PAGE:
A recent article in the New York Times suggested that Vermont is ranked first in the nation in vacant homes. This may be surprising to many Vermonters, given the state’s extremely tight housing market. Diving into the data more closely shows that the vast majority of Vermont’s vacant homes are seasonal or vacation homes, which are considered to be vacant under the Census Bureau’s methodology, but not necessarily available to buyers or renters.  Vacation homes have been prominent in Vermont’s housing stock for decades due to the state’s ski resorts and long-time desirability among tourists.  Vermont’s long-standing preponderance of seasonal homes offers a stark contrast to its extreme shortage of another type of vacant home—those for rent or sale. Only two other states had lower rates of these homes than Vermont in 2019. 


Vacant homes

The best data source available for vacant homes is the latest Decennial Census conducted in April 2020. That data shows that 19% of the total stock is vacant in Vermont, while 21% of Maine’s housing stock is vacant. This pattern has been consistent for years. In the 2010 Census, Maine had 23% of its stock vacant and Vermont had 20%. In 2000, Maine had 20% and Vermont had 18%, consistently placing Maine #1 and Vermont #2 overall among states*. 

But what is a vacant home? The Census Bureau categorizes any home not occupied by a full-time renter or homeowner as vacant. Seasonal, occasional use, or vacation homes; homes for rent; homes used primarily as short term rentals; homes listed for sale; and homes under renovation are all considered to be vacant by the Census Bureau. 

Seasonal homes

Seventy-five percent of Vermont’s vacant homes are “seasonal, occasional use, or vacation homes,” according to the latest American Community Survey estimates from the Census Bureau. These homes are either occupied by someone who usually resides elsewhere or were vacant during the Census survey but intended for seasonal, recreational or occasional use. 

Vermont’s seasonal homes account for about 17% of the state’s total housing stock, according to the Census Bureau. Although the rate of seasonal or occasional use homes in Vermont has increased somewhat over time, it has always been high. In 1950 it was 9%, 15% in 1980 and 17% in 1990. Vermont is high-ranked among states in all of those years. Essex and Grand Isle counties have the largest share seasonal home rates in Vermont, but the towns with the largest shares are resort towns like Stowe.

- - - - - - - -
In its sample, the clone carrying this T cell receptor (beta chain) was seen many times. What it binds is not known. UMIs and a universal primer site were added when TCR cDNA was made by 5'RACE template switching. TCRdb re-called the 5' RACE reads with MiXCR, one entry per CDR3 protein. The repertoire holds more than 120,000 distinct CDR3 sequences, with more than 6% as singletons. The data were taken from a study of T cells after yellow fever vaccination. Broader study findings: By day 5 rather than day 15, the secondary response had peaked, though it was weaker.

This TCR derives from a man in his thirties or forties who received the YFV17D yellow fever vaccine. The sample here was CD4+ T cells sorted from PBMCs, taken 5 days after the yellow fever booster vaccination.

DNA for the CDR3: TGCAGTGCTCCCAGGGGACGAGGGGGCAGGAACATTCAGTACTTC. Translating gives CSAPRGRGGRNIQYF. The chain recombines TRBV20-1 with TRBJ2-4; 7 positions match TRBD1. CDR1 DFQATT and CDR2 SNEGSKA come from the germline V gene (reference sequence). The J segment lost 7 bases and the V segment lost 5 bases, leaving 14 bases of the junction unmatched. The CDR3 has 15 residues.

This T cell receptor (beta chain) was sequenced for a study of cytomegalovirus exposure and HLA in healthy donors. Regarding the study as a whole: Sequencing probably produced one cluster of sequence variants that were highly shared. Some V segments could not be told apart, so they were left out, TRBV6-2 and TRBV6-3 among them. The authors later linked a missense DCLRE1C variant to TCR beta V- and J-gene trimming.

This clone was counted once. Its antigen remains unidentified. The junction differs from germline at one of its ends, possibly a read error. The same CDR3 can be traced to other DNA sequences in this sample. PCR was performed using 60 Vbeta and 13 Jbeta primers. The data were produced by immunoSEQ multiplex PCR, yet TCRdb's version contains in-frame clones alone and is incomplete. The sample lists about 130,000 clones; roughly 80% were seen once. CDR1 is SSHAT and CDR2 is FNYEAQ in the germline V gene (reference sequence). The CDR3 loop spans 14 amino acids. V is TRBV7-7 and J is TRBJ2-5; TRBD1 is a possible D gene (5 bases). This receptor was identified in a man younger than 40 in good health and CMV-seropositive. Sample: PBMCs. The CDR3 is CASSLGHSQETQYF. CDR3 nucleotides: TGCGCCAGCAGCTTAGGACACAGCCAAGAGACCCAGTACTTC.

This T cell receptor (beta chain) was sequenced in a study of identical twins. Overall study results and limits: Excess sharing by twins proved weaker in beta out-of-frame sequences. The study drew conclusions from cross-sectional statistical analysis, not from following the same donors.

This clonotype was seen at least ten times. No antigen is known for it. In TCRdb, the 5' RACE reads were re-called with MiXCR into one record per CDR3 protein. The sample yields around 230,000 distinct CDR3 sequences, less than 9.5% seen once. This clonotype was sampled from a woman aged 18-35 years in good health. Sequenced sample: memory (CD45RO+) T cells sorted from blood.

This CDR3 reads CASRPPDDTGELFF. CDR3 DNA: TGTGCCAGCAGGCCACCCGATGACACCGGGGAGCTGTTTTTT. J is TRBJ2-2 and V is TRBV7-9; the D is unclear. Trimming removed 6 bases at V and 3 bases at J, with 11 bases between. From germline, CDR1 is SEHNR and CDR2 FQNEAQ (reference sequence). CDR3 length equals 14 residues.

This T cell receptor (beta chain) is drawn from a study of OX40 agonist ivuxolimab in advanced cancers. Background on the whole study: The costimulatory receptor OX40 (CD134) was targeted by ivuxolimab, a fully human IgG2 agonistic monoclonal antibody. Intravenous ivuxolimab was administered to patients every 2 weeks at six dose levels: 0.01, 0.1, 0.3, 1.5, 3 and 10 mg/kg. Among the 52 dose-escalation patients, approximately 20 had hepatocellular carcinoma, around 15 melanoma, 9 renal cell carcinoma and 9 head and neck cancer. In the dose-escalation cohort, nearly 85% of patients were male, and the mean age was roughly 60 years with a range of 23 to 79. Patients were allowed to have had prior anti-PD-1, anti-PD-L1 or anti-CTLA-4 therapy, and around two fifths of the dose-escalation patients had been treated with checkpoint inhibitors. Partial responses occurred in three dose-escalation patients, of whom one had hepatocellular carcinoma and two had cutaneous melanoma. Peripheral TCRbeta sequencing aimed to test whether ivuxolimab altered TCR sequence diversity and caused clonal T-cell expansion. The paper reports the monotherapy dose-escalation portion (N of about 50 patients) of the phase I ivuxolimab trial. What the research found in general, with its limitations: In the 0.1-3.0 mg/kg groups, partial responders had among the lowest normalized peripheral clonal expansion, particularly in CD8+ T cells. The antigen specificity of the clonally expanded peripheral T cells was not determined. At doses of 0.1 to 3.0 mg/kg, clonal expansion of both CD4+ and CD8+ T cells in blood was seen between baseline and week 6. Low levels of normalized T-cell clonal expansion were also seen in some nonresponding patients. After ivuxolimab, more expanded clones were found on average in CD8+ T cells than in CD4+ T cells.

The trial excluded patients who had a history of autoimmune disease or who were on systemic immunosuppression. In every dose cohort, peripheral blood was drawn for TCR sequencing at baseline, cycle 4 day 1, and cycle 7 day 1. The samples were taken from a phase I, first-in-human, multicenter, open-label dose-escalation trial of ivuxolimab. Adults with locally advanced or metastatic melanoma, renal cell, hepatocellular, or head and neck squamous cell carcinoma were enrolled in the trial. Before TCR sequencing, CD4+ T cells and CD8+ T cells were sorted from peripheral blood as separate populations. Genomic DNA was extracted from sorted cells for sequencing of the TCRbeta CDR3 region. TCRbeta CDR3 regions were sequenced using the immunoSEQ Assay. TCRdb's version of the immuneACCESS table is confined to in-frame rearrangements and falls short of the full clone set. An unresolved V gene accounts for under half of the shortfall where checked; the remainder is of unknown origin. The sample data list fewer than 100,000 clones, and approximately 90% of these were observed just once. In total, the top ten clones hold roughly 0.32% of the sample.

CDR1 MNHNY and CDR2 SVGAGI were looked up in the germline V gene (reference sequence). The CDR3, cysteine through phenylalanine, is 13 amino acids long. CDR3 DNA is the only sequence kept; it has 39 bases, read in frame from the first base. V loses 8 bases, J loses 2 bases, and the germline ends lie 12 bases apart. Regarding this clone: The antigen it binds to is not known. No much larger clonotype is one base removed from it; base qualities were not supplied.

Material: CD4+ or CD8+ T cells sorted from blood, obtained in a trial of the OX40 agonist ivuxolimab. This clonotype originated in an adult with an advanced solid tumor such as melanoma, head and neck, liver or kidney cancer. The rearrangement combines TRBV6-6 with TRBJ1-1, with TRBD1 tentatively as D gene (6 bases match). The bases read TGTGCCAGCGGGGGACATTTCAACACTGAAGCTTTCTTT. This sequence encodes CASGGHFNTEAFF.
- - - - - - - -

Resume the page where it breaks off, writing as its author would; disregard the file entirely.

While some of these seasonal homes could be converted to different types of usage, including being sold or rented to a household to live there full-time, many properties are unlikely to change status. At least some seasonal homes are unheated hunting cabins, lakeside camps with limited septic systems, or condominiums within ski resorts that are not suitable or not intended for year-round use. 

Although the Vermont Department of Taxes also categorizes homes by type, it differs from the Census Bureau in the way it identifies “seasonal properties.” Instead of how much time a resident spends in the home, the state’s property Grand List uses a home’s physical characteristics to indicate if a property is “seasonal”, such as lack of insulation or heat.  For this reason, a home used as a second home by the current owner but that has the physical characteristics required for year-round living, is not likely to be categorized as a “seasonal property” in Vermont’s Grand List, according to a recent summary from the Vermont Joint Fiscal Office.  

Short-term rentals

A small portion of all Vermont homes are used as short-term rentals, either occasionally or consistently, according to data provided by AirDNA and analyzed by VHFA. Before the pandemic, about 2.5% of all homes in Vermont were listed as short-term rentals at some point during an average month.  About 1.4% were available as short-term rentals consistently throughout the month.  Although the number of homes listed as short-term rentals fell during the pandemic, it has increased again recently nearly back up to 2019 levels.